Anyway, it did make me go searching through my highly efficient filing system for the Larklight movie script which I was sent a few years back ( a script remarkable mainly for its total lack of resemblance to Larklight). I didn't find it, but while I was upending cardboard boxes onto the floor I came across a very old notebook containing what I think was the first inkling of the idea for Mortal Engines. At the time the mobile city was just going to be one element in a different story, set in an alternate Nineteenth Century where zzzzzz... Luckily the new idea was so much stronger that it soon broke free, re-established itself in the Distant Future and set about having little baby ideas of its own. At this early stage I hadn't thought of draining the North Sea so London's travels were confined to the British Isles; the plot concerned the Lord Mayor's attempts to build a channel bridge so that it could trundle off and eat Paris. There seem to have been a confusing number of protagonists, one of whom was called 'Charles Natsworthy(?)'. 'Hester a construction site rebel?' suggests the scrawl in the bottom right corner. 'Shame to lose A.C.' says a note on another page - though obviously I did lose A.C, and so completely that I now have no idea who or what he/she/it might have been. Indeed, most of the thoughts I scribbled here have been so thoroughly buried by later ideas that it's hard to believe I ever had them: was there really a time when there were no Stalkers in the WoME? When Miss Fang was Miss Xiao? (although there is a reference to another character called Septimus Fang). And I wonder who on earth Hake and Thistlebrush were?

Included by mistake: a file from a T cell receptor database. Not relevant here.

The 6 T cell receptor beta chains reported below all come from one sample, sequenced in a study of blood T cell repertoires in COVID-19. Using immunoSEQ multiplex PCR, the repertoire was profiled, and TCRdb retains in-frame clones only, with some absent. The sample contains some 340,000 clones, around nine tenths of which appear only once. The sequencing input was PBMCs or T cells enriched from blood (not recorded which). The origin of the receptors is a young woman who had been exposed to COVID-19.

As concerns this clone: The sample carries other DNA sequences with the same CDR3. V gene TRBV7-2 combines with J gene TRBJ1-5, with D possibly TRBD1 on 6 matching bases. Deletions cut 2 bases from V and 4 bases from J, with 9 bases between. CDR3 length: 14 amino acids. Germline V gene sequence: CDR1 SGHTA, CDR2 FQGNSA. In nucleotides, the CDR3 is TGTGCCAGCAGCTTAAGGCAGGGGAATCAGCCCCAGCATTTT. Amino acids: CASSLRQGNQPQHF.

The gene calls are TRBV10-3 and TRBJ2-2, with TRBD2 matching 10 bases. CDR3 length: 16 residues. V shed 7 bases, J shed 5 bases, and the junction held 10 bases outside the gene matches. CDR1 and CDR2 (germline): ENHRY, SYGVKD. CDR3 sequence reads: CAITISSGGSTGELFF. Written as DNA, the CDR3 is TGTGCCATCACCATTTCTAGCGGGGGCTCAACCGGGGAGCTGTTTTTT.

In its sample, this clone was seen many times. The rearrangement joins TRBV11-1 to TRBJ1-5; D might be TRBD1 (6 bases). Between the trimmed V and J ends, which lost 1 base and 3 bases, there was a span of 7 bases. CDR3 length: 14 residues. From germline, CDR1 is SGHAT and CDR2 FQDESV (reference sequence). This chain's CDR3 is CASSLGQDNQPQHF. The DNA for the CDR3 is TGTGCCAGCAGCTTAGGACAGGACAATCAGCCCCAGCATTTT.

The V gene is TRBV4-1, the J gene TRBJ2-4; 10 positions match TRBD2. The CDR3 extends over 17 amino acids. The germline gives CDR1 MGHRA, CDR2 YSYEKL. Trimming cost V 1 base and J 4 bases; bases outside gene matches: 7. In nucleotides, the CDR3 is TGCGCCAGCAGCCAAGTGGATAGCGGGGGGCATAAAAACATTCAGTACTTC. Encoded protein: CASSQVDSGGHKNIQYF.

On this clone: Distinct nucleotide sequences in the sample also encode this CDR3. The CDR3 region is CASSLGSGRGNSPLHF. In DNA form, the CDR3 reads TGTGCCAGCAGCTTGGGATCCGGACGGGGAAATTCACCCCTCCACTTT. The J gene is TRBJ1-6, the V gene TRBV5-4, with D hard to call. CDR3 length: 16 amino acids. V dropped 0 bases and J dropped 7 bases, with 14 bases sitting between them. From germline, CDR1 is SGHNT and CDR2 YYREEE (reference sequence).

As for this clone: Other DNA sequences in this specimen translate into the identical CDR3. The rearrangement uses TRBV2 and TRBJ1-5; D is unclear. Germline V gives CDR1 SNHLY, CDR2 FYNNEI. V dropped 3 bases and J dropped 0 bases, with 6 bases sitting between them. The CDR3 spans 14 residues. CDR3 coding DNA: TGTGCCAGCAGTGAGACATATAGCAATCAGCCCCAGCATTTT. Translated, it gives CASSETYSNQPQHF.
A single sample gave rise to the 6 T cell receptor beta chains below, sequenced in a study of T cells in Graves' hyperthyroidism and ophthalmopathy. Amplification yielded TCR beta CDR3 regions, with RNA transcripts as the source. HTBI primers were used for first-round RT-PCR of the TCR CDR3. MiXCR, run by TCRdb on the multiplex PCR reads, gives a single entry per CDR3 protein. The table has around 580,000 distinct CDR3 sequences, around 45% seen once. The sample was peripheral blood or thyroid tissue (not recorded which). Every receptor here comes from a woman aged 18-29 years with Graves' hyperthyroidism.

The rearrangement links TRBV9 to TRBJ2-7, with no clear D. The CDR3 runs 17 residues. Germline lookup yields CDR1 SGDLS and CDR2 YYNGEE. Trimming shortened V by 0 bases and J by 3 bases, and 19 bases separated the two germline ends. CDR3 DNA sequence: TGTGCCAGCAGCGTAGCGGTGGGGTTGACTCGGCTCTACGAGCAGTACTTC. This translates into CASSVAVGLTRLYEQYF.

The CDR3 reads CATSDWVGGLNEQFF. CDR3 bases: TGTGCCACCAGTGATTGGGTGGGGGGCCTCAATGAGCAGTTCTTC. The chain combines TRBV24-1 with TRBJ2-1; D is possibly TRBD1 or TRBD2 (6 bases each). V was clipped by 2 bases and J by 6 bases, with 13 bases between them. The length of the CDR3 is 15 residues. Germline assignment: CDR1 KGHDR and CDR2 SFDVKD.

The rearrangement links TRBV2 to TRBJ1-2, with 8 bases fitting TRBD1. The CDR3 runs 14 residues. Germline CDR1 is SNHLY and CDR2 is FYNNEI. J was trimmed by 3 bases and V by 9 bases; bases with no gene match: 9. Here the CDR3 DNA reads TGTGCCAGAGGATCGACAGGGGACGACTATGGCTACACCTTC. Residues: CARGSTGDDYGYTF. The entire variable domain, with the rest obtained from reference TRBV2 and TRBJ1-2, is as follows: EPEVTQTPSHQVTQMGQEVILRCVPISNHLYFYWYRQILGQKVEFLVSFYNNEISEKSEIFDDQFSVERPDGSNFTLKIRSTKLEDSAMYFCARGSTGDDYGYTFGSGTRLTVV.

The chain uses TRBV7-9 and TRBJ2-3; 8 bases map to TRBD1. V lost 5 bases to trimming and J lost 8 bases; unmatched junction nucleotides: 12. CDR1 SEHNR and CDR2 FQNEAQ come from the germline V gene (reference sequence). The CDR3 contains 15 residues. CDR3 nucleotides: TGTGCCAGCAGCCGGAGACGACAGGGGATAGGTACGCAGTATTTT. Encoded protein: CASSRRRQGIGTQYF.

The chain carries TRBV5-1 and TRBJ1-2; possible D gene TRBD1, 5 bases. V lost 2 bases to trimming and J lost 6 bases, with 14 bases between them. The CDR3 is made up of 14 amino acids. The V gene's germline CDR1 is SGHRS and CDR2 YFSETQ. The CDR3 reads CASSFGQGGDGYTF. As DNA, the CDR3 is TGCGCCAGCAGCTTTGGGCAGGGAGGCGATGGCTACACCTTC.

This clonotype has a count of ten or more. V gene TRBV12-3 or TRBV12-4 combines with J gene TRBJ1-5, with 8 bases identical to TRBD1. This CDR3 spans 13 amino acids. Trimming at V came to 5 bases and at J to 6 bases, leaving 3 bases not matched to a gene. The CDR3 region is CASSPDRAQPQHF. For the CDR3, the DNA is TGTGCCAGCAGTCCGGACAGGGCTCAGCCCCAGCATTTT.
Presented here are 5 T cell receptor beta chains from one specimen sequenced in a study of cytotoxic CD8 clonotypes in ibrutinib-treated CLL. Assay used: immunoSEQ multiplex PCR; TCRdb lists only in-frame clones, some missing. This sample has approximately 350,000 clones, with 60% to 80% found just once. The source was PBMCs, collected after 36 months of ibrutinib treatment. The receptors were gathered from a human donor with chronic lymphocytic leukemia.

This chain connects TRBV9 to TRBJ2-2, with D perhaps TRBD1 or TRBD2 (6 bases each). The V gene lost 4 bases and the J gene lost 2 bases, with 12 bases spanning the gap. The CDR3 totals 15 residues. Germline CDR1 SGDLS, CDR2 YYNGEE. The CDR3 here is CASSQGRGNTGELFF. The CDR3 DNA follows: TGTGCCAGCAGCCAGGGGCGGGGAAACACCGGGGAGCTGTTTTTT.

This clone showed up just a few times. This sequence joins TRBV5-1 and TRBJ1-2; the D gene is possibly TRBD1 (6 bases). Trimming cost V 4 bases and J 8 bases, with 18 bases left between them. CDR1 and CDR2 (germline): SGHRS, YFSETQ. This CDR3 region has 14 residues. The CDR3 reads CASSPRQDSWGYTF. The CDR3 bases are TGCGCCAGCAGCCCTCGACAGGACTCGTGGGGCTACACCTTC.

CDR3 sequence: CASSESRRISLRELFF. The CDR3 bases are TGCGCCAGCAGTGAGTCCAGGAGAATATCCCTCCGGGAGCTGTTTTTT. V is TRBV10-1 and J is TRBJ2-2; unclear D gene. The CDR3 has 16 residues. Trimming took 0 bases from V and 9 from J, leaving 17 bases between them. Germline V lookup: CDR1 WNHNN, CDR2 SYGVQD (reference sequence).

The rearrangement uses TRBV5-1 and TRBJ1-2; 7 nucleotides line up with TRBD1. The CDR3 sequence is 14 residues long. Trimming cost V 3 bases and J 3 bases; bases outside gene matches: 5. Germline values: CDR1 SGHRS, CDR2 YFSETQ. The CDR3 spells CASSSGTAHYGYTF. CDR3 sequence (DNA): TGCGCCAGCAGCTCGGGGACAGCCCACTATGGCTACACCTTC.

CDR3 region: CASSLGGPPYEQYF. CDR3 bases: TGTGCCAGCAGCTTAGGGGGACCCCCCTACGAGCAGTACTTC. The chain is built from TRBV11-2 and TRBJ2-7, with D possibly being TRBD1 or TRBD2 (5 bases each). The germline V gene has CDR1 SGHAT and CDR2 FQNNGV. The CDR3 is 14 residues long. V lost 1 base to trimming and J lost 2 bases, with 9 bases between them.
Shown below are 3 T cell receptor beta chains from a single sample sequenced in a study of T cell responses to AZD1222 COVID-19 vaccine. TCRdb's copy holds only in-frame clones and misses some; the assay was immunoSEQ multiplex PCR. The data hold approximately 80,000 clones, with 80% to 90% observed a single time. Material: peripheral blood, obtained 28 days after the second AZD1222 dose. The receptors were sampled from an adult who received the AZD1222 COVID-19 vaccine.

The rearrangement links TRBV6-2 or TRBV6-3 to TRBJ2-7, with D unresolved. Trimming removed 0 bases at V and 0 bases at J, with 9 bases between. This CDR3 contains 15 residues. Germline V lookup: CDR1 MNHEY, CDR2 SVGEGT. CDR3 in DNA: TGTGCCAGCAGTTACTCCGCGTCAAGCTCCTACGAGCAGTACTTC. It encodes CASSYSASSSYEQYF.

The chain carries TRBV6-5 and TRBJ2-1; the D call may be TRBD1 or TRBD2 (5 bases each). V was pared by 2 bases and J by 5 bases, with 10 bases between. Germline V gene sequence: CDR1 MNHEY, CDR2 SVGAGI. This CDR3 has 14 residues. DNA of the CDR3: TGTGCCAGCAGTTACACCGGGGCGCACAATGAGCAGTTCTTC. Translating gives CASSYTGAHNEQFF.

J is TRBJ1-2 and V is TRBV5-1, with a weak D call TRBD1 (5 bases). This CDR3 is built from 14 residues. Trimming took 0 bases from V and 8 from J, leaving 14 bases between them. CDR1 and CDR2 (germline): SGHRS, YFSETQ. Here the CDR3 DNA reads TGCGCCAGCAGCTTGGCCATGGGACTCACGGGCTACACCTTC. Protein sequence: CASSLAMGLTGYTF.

I'm sure all this drawing is good for the soul, but it doesn't leave much time for updating the blog. Something that I mentioned on my Facebook page recently, but forgot to post here, is the interview I did for Hortorian.com, in which they asked some good questions, and allowed me to bimble on at length about my approach to writing. There's a link here.
There's also been a lot of new stuff on the Solitary Bee, including my interview with Ian Beck.
Today I'm braving Tube Strike Chaos and heading up to London, where I'll be appearing at the StarLit festival and also visiting Rokeby School. Hopefully much writing will get done on the train, though I expect I'll just end up staring out of the window as usual.